The Good Girl Revolution


Interest in Girls Gone Mild Spreads to India

A number of Indian publications have run features on Girls Gone Mild, including the influential "Times of India," which wrote:

Wasn't India always a modest country? "Yes," says Delhi-based sociologist, Prof Karuna Chanana, "but things would change sooner or later. Now, we pursue the western model of a liberated woman, with great emphasis on the body. Traditionally, India, Pakistan, Sri Lanka and Bangladesh were modest countries and women dressed modestly. I knew that corporate world would 'catch the Indian woman's body'. The body is also the symbol of love and sexuality."

This is a rebellion against Paris Hilton, Britney Spears and other popular icons. Says Preeti Desai, a former Miss England, "Globally, we've seen a culture that promotes over-sexualised young girls. It was liberating to get implants, and to lap-dance."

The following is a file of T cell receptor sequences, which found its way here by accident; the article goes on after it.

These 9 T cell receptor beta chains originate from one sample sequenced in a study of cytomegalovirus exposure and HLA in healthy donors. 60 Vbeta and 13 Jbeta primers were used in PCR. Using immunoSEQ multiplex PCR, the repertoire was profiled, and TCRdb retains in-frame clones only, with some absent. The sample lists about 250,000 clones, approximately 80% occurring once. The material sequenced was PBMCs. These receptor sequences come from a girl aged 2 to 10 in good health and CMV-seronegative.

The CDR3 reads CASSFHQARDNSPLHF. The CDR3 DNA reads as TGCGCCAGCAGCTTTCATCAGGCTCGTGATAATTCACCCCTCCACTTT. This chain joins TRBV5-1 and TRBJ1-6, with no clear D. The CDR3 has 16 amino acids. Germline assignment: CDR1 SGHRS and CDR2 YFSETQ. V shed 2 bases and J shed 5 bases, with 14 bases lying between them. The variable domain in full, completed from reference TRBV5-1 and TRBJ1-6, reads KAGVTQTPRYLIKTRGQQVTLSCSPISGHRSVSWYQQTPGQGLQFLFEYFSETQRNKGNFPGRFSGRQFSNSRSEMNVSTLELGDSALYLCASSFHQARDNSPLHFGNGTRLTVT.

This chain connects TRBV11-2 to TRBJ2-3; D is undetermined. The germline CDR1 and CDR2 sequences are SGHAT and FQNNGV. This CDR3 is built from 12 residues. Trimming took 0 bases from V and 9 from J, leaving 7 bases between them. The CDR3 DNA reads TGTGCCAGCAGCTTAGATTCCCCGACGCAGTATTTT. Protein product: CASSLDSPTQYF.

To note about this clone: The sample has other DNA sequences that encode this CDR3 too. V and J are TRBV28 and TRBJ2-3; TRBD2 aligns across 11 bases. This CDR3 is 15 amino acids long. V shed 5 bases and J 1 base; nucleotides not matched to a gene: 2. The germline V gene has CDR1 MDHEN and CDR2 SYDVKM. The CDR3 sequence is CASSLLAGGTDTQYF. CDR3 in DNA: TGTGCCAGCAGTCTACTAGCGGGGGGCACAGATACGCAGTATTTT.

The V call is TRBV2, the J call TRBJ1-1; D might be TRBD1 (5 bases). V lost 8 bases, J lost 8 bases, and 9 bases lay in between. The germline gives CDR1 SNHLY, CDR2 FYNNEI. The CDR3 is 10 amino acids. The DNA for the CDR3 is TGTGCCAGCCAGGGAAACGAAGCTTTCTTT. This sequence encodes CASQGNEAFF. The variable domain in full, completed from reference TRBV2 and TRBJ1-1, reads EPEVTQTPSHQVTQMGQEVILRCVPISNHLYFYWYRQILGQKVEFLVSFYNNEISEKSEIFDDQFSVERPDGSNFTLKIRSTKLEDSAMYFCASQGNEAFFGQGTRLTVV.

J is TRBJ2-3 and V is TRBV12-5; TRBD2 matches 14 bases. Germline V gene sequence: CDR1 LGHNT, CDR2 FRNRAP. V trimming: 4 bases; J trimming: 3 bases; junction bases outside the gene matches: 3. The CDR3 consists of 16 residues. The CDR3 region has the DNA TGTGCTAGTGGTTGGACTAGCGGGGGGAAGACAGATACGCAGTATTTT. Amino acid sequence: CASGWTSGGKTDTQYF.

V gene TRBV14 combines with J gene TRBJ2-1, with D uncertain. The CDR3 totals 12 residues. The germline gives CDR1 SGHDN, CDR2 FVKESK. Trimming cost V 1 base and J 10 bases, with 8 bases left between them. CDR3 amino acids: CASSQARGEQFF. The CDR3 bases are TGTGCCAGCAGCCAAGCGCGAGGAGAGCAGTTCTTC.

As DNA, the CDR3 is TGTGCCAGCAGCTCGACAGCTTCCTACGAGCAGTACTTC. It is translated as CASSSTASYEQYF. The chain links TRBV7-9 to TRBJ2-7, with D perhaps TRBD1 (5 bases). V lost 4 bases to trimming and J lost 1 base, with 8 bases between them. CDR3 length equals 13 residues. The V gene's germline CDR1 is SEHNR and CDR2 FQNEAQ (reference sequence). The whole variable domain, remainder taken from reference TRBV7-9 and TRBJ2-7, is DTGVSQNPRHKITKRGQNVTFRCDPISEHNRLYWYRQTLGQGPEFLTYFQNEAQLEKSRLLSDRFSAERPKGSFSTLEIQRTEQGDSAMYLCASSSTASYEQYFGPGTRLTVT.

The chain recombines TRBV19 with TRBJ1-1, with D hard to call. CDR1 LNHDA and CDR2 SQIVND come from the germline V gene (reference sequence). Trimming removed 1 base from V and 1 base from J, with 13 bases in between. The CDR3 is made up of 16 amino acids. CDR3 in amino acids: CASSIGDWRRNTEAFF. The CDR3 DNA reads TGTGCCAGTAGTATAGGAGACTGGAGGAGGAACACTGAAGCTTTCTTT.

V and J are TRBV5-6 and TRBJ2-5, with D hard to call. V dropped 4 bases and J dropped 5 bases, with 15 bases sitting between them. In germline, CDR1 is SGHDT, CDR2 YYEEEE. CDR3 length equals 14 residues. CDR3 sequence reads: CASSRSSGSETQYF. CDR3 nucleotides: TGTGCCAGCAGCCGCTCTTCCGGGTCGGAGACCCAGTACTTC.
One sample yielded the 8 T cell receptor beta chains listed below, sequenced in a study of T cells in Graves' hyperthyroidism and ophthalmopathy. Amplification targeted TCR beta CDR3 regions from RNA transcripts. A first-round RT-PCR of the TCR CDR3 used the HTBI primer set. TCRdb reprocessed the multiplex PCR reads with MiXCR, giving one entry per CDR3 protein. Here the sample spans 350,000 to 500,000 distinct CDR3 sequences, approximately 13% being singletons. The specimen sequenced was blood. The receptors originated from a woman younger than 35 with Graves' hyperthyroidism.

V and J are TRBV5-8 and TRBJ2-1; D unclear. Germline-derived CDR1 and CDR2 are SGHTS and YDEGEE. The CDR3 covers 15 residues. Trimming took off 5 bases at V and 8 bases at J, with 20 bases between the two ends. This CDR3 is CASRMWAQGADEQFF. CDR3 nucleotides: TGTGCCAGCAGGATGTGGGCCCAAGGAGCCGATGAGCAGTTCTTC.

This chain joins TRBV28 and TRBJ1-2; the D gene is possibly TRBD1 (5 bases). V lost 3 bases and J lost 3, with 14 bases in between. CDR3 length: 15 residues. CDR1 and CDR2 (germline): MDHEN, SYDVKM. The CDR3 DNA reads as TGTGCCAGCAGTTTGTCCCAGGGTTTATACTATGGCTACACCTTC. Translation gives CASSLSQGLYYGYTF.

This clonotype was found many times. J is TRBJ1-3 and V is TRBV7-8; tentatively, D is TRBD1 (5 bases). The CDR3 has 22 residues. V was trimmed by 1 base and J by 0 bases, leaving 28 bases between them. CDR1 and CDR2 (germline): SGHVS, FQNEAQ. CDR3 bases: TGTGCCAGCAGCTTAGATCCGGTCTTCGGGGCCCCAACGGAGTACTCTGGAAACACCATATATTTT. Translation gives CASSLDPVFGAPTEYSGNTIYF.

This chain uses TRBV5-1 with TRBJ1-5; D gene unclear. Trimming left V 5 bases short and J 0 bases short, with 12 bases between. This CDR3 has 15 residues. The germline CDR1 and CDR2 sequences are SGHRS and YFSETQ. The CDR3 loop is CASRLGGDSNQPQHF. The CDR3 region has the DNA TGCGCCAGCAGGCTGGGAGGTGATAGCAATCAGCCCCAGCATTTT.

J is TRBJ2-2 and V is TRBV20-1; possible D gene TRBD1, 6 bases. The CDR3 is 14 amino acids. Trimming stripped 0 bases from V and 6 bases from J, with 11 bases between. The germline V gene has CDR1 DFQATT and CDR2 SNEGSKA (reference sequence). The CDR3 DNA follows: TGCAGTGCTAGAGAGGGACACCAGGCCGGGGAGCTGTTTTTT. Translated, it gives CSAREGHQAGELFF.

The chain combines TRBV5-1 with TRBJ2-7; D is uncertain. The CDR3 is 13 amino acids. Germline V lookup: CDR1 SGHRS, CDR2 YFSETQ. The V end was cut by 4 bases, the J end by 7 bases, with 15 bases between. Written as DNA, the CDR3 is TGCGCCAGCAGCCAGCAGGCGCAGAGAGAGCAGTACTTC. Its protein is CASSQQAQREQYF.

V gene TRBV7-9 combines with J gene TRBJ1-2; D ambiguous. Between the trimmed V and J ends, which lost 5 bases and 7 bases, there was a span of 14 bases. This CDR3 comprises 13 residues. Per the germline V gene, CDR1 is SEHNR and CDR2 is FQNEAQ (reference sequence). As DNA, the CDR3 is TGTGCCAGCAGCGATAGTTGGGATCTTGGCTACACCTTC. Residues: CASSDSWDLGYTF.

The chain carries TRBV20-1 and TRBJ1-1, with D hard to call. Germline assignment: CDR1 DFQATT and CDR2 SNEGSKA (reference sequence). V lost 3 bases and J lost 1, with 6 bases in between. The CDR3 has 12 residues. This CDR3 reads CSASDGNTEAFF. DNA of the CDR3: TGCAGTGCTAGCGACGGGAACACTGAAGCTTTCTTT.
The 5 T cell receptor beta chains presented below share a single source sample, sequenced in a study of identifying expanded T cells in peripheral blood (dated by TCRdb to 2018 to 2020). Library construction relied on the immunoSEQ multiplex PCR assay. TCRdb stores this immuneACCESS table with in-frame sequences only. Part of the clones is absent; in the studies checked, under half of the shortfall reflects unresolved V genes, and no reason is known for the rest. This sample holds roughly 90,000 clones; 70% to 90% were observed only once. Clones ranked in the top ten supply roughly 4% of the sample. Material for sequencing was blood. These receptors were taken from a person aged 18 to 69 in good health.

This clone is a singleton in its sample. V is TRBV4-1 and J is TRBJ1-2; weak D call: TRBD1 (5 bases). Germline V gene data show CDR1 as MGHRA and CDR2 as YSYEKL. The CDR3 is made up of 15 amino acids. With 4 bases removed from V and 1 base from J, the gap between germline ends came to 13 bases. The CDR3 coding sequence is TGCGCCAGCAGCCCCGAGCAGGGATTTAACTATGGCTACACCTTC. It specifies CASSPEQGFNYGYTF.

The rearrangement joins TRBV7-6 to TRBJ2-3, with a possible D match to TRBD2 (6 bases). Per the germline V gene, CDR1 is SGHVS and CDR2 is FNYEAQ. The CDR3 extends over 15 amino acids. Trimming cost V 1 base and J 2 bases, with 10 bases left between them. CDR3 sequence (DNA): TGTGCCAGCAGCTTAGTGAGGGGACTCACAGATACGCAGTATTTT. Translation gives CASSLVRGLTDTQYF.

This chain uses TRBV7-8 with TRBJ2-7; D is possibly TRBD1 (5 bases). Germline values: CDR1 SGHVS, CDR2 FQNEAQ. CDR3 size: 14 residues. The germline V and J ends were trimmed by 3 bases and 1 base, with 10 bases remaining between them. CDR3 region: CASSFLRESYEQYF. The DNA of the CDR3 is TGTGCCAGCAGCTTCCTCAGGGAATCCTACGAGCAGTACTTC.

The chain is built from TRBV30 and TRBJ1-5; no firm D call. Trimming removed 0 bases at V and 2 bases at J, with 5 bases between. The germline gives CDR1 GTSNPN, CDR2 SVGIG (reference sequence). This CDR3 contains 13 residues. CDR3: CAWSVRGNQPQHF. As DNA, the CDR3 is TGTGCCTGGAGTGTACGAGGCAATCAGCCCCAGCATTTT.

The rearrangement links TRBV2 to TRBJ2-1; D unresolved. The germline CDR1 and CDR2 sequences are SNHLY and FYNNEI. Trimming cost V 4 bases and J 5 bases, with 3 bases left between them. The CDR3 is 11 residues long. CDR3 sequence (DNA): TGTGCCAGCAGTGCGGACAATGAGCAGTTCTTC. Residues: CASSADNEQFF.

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Notable and Quotable

"Sometimes when daughters have a bad-girl mother, they rebel and become good girls. They are constantly embarrassed by me!"

--Ellen Sussman, 52, editor of Bad Girls: 26 Writers Misbehave, on her two daughters, ages 19 and 21 (MORE magazine July/August 2007)